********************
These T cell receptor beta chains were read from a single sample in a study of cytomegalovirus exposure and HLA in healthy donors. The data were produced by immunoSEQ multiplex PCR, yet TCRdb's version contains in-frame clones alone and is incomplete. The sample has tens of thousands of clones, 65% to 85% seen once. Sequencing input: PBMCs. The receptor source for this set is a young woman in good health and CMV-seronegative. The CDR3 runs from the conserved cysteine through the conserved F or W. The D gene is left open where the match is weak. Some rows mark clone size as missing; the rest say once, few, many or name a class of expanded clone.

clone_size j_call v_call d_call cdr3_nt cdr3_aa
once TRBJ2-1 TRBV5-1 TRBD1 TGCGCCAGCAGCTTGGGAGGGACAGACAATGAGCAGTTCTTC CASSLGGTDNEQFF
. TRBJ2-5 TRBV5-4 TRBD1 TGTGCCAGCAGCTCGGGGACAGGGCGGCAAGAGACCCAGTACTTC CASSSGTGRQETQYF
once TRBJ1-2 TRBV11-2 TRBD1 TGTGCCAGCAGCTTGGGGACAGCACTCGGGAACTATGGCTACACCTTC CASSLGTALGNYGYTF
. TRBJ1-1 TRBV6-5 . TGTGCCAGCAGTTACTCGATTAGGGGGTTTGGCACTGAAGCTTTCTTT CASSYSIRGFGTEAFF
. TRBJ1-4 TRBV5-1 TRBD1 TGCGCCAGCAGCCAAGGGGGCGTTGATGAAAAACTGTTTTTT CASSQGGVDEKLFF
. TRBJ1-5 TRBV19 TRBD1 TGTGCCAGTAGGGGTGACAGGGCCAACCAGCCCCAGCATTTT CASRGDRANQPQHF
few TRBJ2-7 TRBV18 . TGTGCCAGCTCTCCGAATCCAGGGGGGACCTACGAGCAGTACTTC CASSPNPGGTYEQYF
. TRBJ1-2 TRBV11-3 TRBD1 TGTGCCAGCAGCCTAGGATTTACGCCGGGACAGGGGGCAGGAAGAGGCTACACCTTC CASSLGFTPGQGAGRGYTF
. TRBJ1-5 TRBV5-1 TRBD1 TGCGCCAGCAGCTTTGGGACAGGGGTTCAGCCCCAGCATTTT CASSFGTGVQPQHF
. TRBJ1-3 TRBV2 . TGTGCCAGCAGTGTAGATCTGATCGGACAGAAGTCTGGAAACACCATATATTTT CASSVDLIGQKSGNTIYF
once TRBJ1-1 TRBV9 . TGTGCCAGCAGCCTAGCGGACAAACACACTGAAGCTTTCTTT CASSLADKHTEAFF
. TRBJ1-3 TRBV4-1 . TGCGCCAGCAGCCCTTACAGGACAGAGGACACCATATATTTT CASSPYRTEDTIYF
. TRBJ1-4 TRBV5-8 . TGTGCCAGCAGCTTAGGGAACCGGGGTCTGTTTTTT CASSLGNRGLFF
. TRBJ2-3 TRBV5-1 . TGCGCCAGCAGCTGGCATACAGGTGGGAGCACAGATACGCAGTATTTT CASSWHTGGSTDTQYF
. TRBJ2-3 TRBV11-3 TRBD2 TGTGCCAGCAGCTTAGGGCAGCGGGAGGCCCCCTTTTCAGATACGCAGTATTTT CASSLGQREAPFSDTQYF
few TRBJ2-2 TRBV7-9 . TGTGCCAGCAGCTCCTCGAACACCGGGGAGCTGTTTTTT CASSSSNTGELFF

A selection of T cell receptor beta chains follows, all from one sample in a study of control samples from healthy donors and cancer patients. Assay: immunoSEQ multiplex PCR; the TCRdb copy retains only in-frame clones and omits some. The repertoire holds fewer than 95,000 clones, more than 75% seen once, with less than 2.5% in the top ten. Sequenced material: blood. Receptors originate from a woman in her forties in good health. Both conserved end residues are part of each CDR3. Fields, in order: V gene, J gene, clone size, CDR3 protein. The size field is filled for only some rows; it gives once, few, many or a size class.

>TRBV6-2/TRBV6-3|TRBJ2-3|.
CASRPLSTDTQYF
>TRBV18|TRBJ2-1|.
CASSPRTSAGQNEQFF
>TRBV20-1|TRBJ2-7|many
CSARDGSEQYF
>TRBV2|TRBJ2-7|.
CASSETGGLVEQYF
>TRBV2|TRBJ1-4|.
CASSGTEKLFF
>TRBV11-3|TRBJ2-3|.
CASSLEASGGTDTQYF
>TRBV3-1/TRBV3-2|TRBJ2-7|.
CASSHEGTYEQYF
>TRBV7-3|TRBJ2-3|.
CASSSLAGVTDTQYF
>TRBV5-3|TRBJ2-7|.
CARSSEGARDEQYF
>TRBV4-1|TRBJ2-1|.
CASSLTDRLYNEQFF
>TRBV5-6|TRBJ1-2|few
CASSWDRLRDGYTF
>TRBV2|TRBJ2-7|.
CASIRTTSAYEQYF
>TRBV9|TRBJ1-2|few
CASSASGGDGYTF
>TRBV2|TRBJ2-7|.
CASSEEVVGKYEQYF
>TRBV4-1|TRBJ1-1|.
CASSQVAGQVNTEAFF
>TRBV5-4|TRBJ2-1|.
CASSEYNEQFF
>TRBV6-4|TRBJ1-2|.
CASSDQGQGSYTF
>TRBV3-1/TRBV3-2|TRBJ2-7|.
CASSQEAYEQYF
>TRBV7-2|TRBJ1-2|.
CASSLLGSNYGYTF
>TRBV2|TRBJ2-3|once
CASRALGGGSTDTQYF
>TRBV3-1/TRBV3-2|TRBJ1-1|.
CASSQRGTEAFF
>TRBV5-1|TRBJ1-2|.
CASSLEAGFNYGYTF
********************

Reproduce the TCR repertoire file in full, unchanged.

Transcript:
These T cell receptor beta chains were read from a single sample in a study of cytomegalovirus exposure and HLA in healthy donors. The data were produced by immunoSEQ multiplex PCR, yet TCRdb's version contains in-frame clones alone and is incomplete. The sample has tens of thousands of clones, 65% to 85% seen once. Sequencing input: PBMCs. The receptor source for this set is a young woman in good health and CMV-seronegative. The CDR3 runs from the conserved cysteine through the conserved F or W. The D gene is left open where the match is weak. Some rows mark clone size as missing; the rest say once, few, many or name a class of expanded clone.

clone_size j_call v_call d_call cdr3_nt cdr3_aa
once TRBJ2-1 TRBV5-1 TRBD1 TGCGCCAGCAGCTTGGGAGGGACAGACAATGAGCAGTTCTTC CASSLGGTDNEQFF
. TRBJ2-5 TRBV5-4 TRBD1 TGTGCCAGCAGCTCGGGGACAGGGCGGCAAGAGACCCAGTACTTC CASSSGTGRQETQYF
once TRBJ1-2 TRBV11-2 TRBD1 TGTGCCAGCAGCTTGGGGACAGCACTCGGGAACTATGGCTACACCTTC CASSLGTALGNYGYTF
. TRBJ1-1 TRBV6-5 . TGTGCCAGCAGTTACTCGATTAGGGGGTTTGGCACTGAAGCTTTCTTT CASSYSIRGFGTEAFF
. TRBJ1-4 TRBV5-1 TRBD1 TGCGCCAGCAGCCAAGGGGGCGTTGATGAAAAACTGTTTTTT CASSQGGVDEKLFF
. TRBJ1-5 TRBV19 TRBD1 TGTGCCAGTAGGGGTGACAGGGCCAACCAGCCCCAGCATTTT CASRGDRANQPQHF
few TRBJ2-7 TRBV18 . TGTGCCAGCTCTCCGAATCCAGGGGGGACCTACGAGCAGTACTTC CASSPNPGGTYEQYF
. TRBJ1-2 TRBV11-3 TRBD1 TGTGCCAGCAGCCTAGGATTTACGCCGGGACAGGGGGCAGGAAGAGGCTACACCTTC CASSLGFTPGQGAGRGYTF
. TRBJ1-5 TRBV5-1 TRBD1 TGCGCCAGCAGCTTTGGGACAGGGGTTCAGCCCCAGCATTTT CASSFGTGVQPQHF
. TRBJ1-3 TRBV2 . TGTGCCAGCAGTGTAGATCTGATCGGACAGAAGTCTGGAAACACCATATATTTT CASSVDLIGQKSGNTIYF
once TRBJ1-1 TRBV9 . TGTGCCAGCAGCCTAGCGGACAAACACACTGAAGCTTTCTTT CASSLADKHTEAFF
. TRBJ1-3 TRBV4-1 . TGCGCCAGCAGCCCTTACAGGACAGAGGACACCATATATTTT CASSPYRTEDTIYF
. TRBJ1-4 TRBV5-8 . TGTGCCAGCAGCTTAGGGAACCGGGGTCTGTTTTTT CASSLGNRGLFF
. TRBJ2-3 TRBV5-1 . TGCGCCAGCAGCTGGCATACAGGTGGGAGCACAGATACGCAGTATTTT CASSWHTGGSTDTQYF
. TRBJ2-3 TRBV11-3 TRBD2 TGTGCCAGCAGCTTAGGGCAGCGGGAGGCCCCCTTTTCAGATACGCAGTATTTT CASSLGQREAPFSDTQYF
few TRBJ2-2 TRBV7-9 . TGTGCCAGCAGCTCCTCGAACACCGGGGAGCTGTTTTTT CASSSSNTGELFF

A selection of T cell receptor beta chains follows, all from one sample in a study of control samples from healthy donors and cancer patients. Assay: immunoSEQ multiplex PCR; the TCRdb copy retains only in-frame clones and omits some. The repertoire holds fewer than 95,000 clones, more than 75% seen once, with less than 2.5% in the top ten. Sequenced material: blood. Receptors originate from a woman in her forties in good health. Both conserved end residues are part of each CDR3. Fields, in order: V gene, J gene, clone size, CDR3 protein. The size field is filled for only some rows; it gives once, few, many or a size class.

>TRBV6-2/TRBV6-3|TRBJ2-3|.
CASRPLSTDTQYF
>TRBV18|TRBJ2-1|.
CASSPRTSAGQNEQFF
>TRBV20-1|TRBJ2-7|many
CSARDGSEQYF
>TRBV2|TRBJ2-7|.
CASSETGGLVEQYF
>TRBV2|TRBJ1-4|.
CASSGTEKLFF
>TRBV11-3|TRBJ2-3|.
CASSLEASGGTDTQYF
>TRBV3-1/TRBV3-2|TRBJ2-7|.
CASSHEGTYEQYF
>TRBV7-3|TRBJ2-3|.
CASSSLAGVTDTQYF
>TRBV5-3|TRBJ2-7|.
CARSSEGARDEQYF
>TRBV4-1|TRBJ2-1|.
CASSLTDRLYNEQFF
>TRBV5-6|TRBJ1-2|few
CASSWDRLRDGYTF
>TRBV2|TRBJ2-7|.
CASIRTTSAYEQYF
>TRBV9|TRBJ1-2|few
CASSASGGDGYTF
>TRBV2|TRBJ2-7|.
CASSEEVVGKYEQYF
>TRBV4-1|TRBJ1-1|.
CASSQVAGQVNTEAFF
>TRBV5-4|TRBJ2-1|.
CASSEYNEQFF
>TRBV6-4|TRBJ1-2|.
CASSDQGQGSYTF
>TRBV3-1/TRBV3-2|TRBJ2-7|.
CASSQEAYEQYF
>TRBV7-2|TRBJ1-2|.
CASSLLGSNYGYTF
>TRBV2|TRBJ2-3|once
CASRALGGGSTDTQYF
>TRBV3-1/TRBV3-2|TRBJ1-1|.
CASSQRGTEAFF
>TRBV5-1|TRBJ1-2|.
CASSLEAGFNYGYTF